Tip: Split Packages and Visibility

Tip: Split Packages and Visibility

In honor of the Olympics, I figure a tip about something involving splits is in order:


Unfortunately, I’m not a good gymnast so I can’t teach you about the types of splits in the picture above, however, I can help you in the OSGi world. In an OSGi-based system, there are cases when you want to do some heavy refactoring but run the risk of breaking downstream clients. For example, let’s say you have plug-in A, it exports the com.company.util package. Now let’s pretend this package contains utility methods for math functions and logging. Now let’s say you have a request to break apart the math and logging code into separate plug-ins (B and C) but don’t want to break downstream clients that depend on you. How can we do this? There’s two steps, re-exporting bundles and splitting packages.

Re-exporting Bundles

The first step to ensure we don’t break downstream clients is to re-export the two new bundles B and C within A. In the Require-Bundle header, we would add the ‘visibility:=reexport’ attribute to B and C within bundle A’s MANIFEST.MF file.

Bundle-SymbolicName: a;
Require-Bundle: b;visibility:=reexport, c;visibility:=reexport

This re-exporting of dependencies allow downstream clients to still depend on ‘A’ and get the math and logging code that reside in new plug-ins. This also allows clients to depend on the math or logging code, depending on their needs, so everyone wins. For more information about the visibility attribute, check out the OSGi specification 3.13.1 section.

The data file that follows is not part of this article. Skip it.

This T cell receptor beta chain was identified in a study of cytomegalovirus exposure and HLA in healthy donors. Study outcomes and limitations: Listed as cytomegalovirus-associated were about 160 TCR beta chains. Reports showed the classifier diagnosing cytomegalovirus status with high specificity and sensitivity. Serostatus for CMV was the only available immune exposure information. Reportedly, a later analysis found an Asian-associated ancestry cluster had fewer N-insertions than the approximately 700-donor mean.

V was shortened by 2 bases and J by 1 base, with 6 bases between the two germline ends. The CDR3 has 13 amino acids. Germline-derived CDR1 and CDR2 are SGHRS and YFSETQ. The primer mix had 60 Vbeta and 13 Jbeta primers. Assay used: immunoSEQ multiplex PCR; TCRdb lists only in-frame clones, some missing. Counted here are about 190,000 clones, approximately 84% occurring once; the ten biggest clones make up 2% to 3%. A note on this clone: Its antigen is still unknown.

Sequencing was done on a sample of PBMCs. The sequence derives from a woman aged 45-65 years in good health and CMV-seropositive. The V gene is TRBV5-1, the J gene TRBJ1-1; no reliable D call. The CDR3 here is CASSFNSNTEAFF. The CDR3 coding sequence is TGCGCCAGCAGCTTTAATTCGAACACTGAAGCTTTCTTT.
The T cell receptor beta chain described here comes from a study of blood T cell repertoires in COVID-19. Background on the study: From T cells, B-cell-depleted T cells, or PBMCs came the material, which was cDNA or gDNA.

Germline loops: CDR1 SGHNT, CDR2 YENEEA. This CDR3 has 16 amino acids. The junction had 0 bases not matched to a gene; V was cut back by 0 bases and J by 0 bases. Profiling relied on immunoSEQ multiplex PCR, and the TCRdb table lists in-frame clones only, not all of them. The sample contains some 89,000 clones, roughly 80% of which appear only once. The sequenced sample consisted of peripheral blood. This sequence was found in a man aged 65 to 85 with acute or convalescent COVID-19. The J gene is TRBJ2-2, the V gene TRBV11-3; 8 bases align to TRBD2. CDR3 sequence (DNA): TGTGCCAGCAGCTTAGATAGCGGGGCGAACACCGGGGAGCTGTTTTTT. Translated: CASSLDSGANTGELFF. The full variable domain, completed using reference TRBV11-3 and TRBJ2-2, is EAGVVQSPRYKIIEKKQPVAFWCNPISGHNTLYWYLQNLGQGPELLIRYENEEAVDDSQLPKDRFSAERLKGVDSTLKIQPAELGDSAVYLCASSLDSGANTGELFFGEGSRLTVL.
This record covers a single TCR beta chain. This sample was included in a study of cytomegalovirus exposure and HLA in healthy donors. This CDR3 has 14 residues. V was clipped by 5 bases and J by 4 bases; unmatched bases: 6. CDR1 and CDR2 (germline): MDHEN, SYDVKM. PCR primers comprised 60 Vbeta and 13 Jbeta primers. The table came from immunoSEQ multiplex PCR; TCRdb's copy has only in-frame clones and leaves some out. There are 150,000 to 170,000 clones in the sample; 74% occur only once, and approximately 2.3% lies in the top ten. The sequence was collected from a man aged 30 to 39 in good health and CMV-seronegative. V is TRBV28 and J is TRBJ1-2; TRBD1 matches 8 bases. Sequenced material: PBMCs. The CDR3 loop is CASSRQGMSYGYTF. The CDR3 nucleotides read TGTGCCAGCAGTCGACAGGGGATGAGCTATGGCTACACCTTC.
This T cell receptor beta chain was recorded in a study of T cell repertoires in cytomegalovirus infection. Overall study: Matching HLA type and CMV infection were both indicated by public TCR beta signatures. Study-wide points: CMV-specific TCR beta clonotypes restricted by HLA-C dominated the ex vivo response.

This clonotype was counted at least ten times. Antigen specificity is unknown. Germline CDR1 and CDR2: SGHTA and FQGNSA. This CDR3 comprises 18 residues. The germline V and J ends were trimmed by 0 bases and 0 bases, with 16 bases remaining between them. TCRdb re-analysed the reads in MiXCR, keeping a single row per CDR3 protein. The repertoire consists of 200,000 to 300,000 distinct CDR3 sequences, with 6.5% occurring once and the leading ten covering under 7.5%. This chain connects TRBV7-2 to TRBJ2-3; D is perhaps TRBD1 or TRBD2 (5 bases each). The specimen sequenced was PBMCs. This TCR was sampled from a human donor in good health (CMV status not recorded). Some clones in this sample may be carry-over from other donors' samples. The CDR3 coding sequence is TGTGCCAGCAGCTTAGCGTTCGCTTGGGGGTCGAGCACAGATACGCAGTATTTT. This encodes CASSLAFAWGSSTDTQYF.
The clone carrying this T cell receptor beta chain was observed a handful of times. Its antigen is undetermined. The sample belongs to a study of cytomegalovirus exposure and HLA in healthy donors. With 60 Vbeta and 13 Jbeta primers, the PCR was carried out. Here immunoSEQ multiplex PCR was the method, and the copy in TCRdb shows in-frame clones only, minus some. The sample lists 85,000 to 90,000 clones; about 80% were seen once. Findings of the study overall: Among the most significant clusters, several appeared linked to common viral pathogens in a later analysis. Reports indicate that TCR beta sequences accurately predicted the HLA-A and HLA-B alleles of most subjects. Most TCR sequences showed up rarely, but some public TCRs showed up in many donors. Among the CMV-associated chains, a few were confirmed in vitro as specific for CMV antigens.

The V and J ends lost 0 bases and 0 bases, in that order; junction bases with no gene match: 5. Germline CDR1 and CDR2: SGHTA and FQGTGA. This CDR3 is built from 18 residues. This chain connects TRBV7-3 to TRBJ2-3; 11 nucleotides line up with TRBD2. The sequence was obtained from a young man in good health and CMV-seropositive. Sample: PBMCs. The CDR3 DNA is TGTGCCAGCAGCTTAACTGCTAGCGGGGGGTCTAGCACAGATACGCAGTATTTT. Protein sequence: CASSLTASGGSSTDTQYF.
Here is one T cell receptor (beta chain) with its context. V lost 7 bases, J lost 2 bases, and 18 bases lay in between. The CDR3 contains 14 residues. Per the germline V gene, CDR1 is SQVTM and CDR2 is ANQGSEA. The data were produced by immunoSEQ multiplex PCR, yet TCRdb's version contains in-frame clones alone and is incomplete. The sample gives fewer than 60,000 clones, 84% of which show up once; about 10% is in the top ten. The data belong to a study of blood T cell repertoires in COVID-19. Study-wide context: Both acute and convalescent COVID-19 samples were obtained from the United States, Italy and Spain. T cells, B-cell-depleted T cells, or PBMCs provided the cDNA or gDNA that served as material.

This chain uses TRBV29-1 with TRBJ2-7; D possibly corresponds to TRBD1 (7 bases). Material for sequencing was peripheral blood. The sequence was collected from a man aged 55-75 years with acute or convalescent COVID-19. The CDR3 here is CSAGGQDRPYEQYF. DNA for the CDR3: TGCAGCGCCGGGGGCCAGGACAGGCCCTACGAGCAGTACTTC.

So this takes care of all of our Require-Bundle clients… what about the guys that use the Import-Package header?

Split Packages

So, what happens now to people that use to Import-Package: com.company.util… if you know OSGi well… they will just get wired to one of the producers of this package, instead of the desired result of including both bundles B and C which export that same package. How do we fix this problem so the OSGi resolver is aware that these packages should really be merged? The answer is split packages. This is what the MANIFEST.MF would look like for B and C:

Bundle-SymbolicName: b
Export-Package: com.company.util;b=split;mandatory:=b

Bundle-SymbolicName: c
Export-Package: com.company.util;c=split;mandatory:=c

Now the resolver is aware that when you import the ‘com.company.util’ package via a Require-Bundle dependency, you should be wired to B and C if you want the com.company.util package. However, split packages can be dangerous because they are open ended… how are you really sure that you’re really getting what was intended in a system? The OSGi specification talks about these dangers in section 3.13.2